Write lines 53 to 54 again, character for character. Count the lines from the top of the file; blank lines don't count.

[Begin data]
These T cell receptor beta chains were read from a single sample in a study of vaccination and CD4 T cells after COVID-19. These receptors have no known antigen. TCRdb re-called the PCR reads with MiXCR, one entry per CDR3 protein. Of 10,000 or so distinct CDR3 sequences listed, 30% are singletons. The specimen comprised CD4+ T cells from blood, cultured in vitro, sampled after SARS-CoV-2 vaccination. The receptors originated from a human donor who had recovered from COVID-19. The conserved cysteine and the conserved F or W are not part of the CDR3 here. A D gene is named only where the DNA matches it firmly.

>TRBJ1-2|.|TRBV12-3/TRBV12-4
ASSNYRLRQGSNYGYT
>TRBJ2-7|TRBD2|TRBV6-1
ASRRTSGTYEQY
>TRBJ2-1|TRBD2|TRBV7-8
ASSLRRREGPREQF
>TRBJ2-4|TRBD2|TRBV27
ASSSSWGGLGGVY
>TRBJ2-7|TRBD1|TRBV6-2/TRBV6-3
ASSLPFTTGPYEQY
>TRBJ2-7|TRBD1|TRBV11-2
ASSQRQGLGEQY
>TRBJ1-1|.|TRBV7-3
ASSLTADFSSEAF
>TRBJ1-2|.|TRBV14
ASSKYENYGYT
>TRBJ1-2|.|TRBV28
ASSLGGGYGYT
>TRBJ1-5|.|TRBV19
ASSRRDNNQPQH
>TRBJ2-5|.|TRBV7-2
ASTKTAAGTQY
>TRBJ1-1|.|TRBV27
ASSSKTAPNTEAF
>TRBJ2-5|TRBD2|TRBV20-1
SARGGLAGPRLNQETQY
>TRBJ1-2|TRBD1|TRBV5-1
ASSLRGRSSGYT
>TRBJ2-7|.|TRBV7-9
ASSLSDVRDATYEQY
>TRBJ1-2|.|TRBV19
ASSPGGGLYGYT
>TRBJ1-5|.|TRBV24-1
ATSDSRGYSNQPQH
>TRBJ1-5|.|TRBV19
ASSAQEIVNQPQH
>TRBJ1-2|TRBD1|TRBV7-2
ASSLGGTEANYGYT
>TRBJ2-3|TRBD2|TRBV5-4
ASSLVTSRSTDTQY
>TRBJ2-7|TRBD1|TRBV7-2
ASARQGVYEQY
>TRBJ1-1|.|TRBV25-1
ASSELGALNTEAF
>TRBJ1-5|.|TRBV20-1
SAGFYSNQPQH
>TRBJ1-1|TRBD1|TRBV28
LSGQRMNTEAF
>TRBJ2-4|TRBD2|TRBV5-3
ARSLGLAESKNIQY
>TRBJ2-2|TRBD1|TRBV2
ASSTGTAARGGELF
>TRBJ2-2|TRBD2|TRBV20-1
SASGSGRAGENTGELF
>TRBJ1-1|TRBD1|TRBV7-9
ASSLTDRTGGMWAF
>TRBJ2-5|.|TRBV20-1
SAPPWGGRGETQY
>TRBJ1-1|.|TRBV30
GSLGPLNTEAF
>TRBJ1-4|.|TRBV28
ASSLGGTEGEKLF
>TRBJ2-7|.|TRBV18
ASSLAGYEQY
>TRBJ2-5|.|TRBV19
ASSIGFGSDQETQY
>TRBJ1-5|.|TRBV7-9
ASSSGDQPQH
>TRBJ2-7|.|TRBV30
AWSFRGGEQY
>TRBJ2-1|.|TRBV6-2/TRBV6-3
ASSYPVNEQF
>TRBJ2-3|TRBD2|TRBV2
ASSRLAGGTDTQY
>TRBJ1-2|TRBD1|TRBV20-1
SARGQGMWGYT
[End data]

ASSTGTAARGGELF
>TRBJ2-2|TRBD2|TRBV20-1